Your Cable Company Also Rents You a Cable Box? Sue ‘Em!

by Alex Harris on August 15, 2008 · 1 comment

in Economy, Tech & Telecom

what TimeWarner offersTime Warner Cable is getting slapped with an anti-tying lawsuit. The plaintiff claims that by renting him a cable box, the company engaged in unfair trade practices. He acknowledges that he could have instead rented a CableCARD and used his own cable box, but claims it was too difficult.

But tying arrangements are good for consumers. They allow cable companies to offer packages that customers want (after all, if I’m buying cable service, I probably want a box too) at lower prices than they’d be able to provide a la carte. That’s because bundling provides revenue predictability. It’s the same reason you can get combination platters at restaurants for less than each a la carte item added together – and the same reason a dozen eggs costs less than two half-dozens.

Now, I will admit that perhaps the same analysis does not apply wholesale to cable companies, who are often government-granted monopolies. But the correct solution to this problem is not more regulation, but rather to eliminate the anti-competitive franchise system.

For more details, stay tuned to TLF for Ryan Radia‘s upcoming post on the subject.

Bruce Illig September 4, 2008 at 1:39 pm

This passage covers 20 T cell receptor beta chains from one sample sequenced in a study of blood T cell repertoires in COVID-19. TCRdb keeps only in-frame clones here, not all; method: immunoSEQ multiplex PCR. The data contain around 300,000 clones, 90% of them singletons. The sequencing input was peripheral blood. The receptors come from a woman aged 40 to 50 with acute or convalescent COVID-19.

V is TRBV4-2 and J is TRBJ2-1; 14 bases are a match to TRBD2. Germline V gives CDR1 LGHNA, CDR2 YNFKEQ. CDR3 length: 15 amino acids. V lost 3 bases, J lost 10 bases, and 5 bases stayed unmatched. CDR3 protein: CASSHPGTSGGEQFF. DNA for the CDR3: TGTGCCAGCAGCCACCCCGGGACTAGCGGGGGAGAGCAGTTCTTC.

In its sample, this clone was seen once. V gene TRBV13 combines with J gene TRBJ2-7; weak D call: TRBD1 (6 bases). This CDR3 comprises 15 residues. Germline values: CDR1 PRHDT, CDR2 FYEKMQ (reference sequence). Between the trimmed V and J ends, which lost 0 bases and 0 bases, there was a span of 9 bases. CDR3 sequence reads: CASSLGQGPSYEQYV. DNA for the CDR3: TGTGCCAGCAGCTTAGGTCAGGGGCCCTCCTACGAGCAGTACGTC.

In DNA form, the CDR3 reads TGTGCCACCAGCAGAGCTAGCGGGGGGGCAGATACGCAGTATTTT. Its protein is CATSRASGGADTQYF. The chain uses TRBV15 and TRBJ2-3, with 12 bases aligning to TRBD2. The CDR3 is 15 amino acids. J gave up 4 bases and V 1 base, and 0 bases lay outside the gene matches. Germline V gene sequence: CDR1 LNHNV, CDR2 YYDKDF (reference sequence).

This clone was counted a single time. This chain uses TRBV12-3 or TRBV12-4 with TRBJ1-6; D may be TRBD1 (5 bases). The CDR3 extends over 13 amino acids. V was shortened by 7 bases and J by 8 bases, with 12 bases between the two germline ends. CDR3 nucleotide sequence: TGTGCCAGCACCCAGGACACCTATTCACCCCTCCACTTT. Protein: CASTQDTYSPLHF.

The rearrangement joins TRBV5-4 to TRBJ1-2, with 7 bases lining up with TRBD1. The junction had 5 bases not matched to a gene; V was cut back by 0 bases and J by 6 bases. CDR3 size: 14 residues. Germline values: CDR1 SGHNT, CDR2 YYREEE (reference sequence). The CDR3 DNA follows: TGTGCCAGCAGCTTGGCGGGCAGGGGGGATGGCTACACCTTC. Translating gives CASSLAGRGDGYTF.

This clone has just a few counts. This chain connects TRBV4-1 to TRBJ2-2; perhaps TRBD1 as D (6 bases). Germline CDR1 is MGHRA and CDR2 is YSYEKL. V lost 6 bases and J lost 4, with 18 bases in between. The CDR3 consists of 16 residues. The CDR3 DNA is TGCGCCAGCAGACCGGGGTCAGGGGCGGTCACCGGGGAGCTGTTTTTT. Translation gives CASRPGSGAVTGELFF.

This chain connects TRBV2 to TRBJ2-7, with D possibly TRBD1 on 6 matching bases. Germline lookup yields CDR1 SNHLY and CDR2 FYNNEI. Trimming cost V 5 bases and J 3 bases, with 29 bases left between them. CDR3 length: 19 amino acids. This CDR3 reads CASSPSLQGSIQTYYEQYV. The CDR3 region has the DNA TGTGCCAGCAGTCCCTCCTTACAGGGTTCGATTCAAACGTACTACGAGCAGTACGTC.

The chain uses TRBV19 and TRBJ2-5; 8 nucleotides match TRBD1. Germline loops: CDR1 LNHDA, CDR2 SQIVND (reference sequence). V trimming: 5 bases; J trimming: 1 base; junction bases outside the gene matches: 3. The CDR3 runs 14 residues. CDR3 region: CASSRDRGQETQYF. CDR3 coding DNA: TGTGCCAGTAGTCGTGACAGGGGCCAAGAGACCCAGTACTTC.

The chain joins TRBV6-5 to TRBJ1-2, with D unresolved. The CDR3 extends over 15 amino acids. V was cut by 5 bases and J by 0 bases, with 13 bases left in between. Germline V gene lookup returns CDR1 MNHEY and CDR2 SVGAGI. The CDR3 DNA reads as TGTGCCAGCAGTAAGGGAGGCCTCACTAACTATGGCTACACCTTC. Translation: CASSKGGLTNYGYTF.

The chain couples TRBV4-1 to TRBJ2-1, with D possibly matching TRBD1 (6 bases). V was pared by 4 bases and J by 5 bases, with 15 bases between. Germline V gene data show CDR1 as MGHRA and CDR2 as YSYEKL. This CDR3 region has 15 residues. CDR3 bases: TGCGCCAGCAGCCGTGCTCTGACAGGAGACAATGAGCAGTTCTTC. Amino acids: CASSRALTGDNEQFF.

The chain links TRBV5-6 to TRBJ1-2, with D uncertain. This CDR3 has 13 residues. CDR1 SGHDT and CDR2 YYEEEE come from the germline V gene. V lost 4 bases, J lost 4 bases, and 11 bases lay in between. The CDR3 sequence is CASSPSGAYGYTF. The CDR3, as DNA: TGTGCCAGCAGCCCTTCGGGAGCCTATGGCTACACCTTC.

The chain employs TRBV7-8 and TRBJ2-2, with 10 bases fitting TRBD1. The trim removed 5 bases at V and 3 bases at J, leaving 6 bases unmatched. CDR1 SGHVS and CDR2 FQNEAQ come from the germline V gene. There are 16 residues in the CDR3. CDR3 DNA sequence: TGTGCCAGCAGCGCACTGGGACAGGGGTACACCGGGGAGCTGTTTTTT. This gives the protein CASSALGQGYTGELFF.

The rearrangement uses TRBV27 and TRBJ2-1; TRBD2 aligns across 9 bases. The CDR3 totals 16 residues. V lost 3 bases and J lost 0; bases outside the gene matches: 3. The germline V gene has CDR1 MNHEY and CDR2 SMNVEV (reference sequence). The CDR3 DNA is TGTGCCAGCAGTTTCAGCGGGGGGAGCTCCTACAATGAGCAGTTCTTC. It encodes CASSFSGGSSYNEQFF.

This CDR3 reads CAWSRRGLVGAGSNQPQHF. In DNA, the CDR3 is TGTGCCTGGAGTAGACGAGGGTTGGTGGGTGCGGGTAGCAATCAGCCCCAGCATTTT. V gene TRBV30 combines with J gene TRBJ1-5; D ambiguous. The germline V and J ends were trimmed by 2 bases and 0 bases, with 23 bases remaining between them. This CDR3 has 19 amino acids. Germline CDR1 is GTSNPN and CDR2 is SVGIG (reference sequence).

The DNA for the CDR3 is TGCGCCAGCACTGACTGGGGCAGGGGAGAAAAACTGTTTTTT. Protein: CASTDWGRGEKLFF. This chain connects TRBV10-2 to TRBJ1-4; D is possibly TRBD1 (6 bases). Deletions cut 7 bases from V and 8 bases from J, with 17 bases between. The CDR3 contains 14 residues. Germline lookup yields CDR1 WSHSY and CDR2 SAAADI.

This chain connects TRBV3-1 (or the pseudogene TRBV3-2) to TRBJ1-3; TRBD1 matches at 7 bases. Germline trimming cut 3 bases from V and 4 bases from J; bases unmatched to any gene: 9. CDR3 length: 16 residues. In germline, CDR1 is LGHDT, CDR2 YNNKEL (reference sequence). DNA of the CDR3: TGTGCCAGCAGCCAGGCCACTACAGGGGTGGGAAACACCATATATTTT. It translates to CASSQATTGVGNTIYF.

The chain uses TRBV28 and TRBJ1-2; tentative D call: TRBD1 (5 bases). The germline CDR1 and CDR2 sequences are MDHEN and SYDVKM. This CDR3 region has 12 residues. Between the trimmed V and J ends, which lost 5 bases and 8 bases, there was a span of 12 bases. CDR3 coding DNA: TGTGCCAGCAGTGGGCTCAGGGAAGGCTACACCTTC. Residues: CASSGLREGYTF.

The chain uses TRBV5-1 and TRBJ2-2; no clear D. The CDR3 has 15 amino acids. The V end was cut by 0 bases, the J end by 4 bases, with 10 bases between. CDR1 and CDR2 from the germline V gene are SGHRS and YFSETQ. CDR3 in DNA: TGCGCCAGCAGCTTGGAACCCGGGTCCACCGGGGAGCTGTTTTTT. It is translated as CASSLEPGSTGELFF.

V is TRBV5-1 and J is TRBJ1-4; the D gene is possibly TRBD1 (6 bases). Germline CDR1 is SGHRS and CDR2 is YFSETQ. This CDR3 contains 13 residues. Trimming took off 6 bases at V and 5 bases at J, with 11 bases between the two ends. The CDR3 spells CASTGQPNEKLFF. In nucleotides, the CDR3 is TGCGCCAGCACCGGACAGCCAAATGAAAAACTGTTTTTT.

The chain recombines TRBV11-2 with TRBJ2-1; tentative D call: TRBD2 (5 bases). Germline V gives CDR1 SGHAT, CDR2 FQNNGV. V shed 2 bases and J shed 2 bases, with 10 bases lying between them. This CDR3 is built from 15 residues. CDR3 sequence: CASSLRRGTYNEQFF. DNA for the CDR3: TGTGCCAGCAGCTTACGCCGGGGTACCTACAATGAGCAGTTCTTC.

How about this? I paid "full platinum" package for two years while getting only the 14 fuzzy channels that you get free plugging direct to cable without a box. I was listed for two years as "disconnect, yes" on the office paperwork, while listed on my cable setup page on TV as "disconnect, no" , since my bill was always paid in full. It only took two years and two tech supervisors standing in front of my TV screen to finally convince the telephone rep to finally turn on my service after two years. Now, and here is the "ala carte" part, they have been charging me $10 a month times 3 for 18 months kareoke, anime, and movie "on demand" monthly services I did not order. Incredibly, the services are listed in the on demand menu as $0.00, and there is no box for subscribing, no charges listed. Yet I am told I must have ordered the services, perhaps by accident. No rep I spoke with has ever seen the screen I allegedly ordered from, or can tell me how to even "purposely" order the pay services, listed at $0.00. This is called service cramming in the telephone industry, and is highly illegal. I am in process of determining how and who to sue. Any thoughts? Charter Communications is the target. As soon as I find a reliable internet provider, I am going wireless and Direct TV. Good luck dealing with any of these creeps.

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